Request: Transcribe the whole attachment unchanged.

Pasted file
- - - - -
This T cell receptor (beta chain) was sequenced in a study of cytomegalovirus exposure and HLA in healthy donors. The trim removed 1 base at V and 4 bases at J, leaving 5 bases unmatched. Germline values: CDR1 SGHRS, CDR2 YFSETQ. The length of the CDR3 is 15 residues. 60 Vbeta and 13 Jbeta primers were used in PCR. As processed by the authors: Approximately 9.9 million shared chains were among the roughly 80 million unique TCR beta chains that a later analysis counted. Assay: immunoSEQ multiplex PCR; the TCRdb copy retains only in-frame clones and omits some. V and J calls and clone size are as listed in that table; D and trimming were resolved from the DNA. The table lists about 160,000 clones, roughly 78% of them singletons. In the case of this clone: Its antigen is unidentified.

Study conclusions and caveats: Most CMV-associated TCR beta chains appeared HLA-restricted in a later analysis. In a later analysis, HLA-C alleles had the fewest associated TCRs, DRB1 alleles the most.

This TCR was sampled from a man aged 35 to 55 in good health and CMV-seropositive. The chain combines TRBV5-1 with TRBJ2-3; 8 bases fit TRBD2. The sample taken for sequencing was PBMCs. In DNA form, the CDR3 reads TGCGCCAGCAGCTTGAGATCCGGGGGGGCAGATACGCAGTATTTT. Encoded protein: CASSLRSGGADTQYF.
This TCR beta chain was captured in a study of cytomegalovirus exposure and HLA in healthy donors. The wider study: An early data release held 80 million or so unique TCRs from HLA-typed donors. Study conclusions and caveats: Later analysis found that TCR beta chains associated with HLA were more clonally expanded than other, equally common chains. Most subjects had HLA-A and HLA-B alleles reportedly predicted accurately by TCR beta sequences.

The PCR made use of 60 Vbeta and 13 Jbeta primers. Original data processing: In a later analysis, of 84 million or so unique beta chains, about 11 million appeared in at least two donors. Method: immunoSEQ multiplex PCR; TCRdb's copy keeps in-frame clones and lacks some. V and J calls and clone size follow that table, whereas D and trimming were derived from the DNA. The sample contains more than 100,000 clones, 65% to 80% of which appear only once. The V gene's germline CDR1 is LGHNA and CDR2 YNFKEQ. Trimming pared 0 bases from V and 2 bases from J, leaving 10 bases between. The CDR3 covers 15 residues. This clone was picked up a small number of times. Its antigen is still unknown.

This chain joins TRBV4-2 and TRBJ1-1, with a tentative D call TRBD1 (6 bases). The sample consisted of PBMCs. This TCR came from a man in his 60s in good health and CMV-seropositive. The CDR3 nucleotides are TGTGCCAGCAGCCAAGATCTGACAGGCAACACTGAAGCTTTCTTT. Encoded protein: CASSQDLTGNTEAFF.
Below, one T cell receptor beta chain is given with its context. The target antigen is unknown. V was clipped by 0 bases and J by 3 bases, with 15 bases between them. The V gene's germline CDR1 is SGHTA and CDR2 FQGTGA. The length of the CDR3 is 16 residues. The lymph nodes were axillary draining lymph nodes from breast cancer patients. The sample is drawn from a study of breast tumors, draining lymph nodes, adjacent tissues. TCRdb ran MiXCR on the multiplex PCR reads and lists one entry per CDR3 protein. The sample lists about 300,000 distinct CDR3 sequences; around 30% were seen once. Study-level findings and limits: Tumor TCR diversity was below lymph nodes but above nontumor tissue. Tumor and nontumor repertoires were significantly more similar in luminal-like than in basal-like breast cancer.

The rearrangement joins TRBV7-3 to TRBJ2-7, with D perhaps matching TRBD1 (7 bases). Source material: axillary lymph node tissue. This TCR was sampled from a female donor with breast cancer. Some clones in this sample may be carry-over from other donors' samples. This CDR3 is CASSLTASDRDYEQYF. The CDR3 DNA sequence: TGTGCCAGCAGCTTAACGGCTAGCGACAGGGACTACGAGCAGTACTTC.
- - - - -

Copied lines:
This T cell receptor (beta chain) was sequenced in a study of cytomegalovirus exposure and HLA in healthy donors. The trim removed 1 base at V and 4 bases at J, leaving 5 bases unmatched. Germline values: CDR1 SGHRS, CDR2 YFSETQ. The length of the CDR3 is 15 residues. 60 Vbeta and 13 Jbeta primers were used in PCR. As processed by the authors: Approximately 9.9 million shared chains were among the roughly 80 million unique TCR beta chains that a later analysis counted. Assay: immunoSEQ multiplex PCR; the TCRdb copy retains only in-frame clones and omits some. V and J calls and clone size are as listed in that table; D and trimming were resolved from the DNA. The table lists about 160,000 clones, roughly 78% of them singletons. In the case of this clone: Its antigen is unidentified.

Study conclusions and caveats: Most CMV-associated TCR beta chains appeared HLA-restricted in a later analysis. In a later analysis, HLA-C alleles had the fewest associated TCRs, DRB1 alleles the most.

This TCR was sampled from a man aged 35 to 55 in good health and CMV-seropositive. The chain combines TRBV5-1 with TRBJ2-3; 8 bases fit TRBD2. The sample taken for sequencing was PBMCs. In DNA form, the CDR3 reads TGCGCCAGCAGCTTGAGATCCGGGGGGGCAGATACGCAGTATTTT. Encoded protein: CASSLRSGGADTQYF.
This TCR beta chain was captured in a study of cytomegalovirus exposure and HLA in healthy donors. The wider study: An early data release held 80 million or so unique TCRs from HLA-typed donors. Study conclusions and caveats: Later analysis found that TCR beta chains associated with HLA were more clonally expanded than other, equally common chains. Most subjects had HLA-A and HLA-B alleles reportedly predicted accurately by TCR beta sequences.

The PCR made use of 60 Vbeta and 13 Jbeta primers. Original data processing: In a later analysis, of 84 million or so unique beta chains, about 11 million appeared in at least two donors. Method: immunoSEQ multiplex PCR; TCRdb's copy keeps in-frame clones and lacks some. V and J calls and clone size follow that table, whereas D and trimming were derived from the DNA. The sample contains more than 100,000 clones, 65% to 80% of which appear only once. The V gene's germline CDR1 is LGHNA and CDR2 YNFKEQ. Trimming pared 0 bases from V and 2 bases from J, leaving 10 bases between. The CDR3 covers 15 residues. This clone was picked up a small number of times. Its antigen is still unknown.

This chain joins TRBV4-2 and TRBJ1-1, with a tentative D call TRBD1 (6 bases). The sample consisted of PBMCs. This TCR came from a man in his 60s in good health and CMV-seropositive. The CDR3 nucleotides are TGTGCCAGCAGCCAAGATCTGACAGGCAACACTGAAGCTTTCTTT. Encoded protein: CASSQDLTGNTEAFF.
Below, one T cell receptor beta chain is given with its context. The target antigen is unknown. V was clipped by 0 bases and J by 3 bases, with 15 bases between them. The V gene's germline CDR1 is SGHTA and CDR2 FQGTGA. The length of the CDR3 is 16 residues. The lymph nodes were axillary draining lymph nodes from breast cancer patients. The sample is drawn from a study of breast tumors, draining lymph nodes, adjacent tissues. TCRdb ran MiXCR on the multiplex PCR reads and lists one entry per CDR3 protein. The sample lists about 300,000 distinct CDR3 sequences; around 30% were seen once. Study-level findings and limits: Tumor TCR diversity was below lymph nodes but above nontumor tissue. Tumor and nontumor repertoires were significantly more similar in luminal-like than in basal-like breast cancer.

The rearrangement joins TRBV7-3 to TRBJ2-7, with D perhaps matching TRBD1 (7 bases). Source material: axillary lymph node tissue. This TCR was sampled from a female donor with breast cancer. Some clones in this sample may be carry-over from other donors' samples. This CDR3 is CASSLTASDRDYEQYF. The CDR3 DNA sequence: TGTGCCAGCAGCTTAACGGCTAGCGACAGGGACTACGAGCAGTACTTC.